Independent Researcher, Italy
This paper aims to show how an architectural structure can generate a musical structure. In 2017, I visited an installation of the American artist Pae White – Qwalala – that has been open to the public at the Venice Biennale. The title of the work means: “place from where water descends.” It is a word of the language of the Pomo, a Native American people in Northern California. Indeed the work by White is inspired by the form of a river that was extremely important for the life of the small community. The installation for the Biennale is constituted of many glass bricks with different colours: white, red, yellow, green, blue and their variations. The bricks have inner lines. The form of the installation is inspired by the form of the river.
As a composer I tried to understand how such a type of structure could generate a piece of music. Which are the relations between lines in the installation and lines of the instruments in the score? Which is the relation between consistency of the work by White and texture in my composition? These are only two of the several questions I’ve had in my mind for many months.
Being struck by this magnificent work, I composed a piece titled “Qwalala”. My composition is written for a 12-element ensemble, and thus it has been possible to use a large variety of musical colours to follow the colours in the bricks. The form of my composition, as well as the inner dynamics of its structure, is inspired by White’s work. I wrote several patterns (rhythmic and melodic) representing the bricks of different colours, using musical elements to represent the constitutive elements of White’s work. Considering recent developments of theories between mathematics, music and images, I thought about a musical form representing Qwalala, with an overall shape made up of modular elements.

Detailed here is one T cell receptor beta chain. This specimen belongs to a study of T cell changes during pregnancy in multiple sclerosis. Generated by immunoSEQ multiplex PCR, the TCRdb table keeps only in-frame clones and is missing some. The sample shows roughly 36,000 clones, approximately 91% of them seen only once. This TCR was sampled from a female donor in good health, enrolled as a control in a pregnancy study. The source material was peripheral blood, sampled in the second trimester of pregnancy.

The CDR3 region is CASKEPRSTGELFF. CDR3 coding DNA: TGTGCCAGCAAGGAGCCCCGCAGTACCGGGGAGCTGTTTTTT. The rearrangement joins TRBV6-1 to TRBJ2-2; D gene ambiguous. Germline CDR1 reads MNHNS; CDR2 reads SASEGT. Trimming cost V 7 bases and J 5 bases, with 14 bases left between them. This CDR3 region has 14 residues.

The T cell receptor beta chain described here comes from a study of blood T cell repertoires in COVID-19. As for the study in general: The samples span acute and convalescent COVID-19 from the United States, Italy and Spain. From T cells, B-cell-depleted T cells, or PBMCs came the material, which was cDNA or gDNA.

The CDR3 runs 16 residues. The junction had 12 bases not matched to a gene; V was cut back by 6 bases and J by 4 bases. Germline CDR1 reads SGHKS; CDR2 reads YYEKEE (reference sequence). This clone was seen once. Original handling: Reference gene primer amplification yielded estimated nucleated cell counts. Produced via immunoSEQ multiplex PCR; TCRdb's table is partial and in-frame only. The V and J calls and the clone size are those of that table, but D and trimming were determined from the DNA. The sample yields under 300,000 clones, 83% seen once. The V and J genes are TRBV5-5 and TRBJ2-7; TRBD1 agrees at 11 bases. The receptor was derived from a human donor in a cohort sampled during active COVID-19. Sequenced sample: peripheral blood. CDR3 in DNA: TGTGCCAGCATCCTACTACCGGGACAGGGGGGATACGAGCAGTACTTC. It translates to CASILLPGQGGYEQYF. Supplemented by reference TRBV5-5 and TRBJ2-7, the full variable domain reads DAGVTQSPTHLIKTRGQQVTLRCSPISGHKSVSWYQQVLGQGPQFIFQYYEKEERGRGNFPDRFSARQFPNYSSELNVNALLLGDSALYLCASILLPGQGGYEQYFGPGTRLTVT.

Thus, in my talk I will highlight how I saw these links between architecture and music and especially I’ll put the attention on how I could write a musical form starting from a physical object. This issue is particularly relevant for my research as a composer today: creating a musical form starting from other forms of art or from the nature or artistic objects.
Keywords: Qwalala, River, Time
The music of the Italian composer Federico Favali has received international acclaim, being performed worldwide by many remarkable ensemble such as Birmingham Contemporary Music Group and Lontano Ensemble. His catalogue includes vocal music, an opera, solo instrument compositions and music for ensemble and orchestra. In 2014 his opera “The fall of the House of Usher” has been premiered at the Teatro del Giglio of Lucca (Italy). In 2015 he was invited to the Daegu International Contemporary Music Festival (South Korea), and in 2016 to the Crosscurrents Festival (Birmingham). He is also active as a musicologist. Focusing primarily on analysis of contemporary music, his writings have been published by several sites and reviews. He graduated in musicology at the University of Bologna (Italy). He studied composition at the University of Birmingham, King’s College London, Conservatory of La Spezia, New York University and Universidad Nacional de Tres de Febrero (Buenos Aires).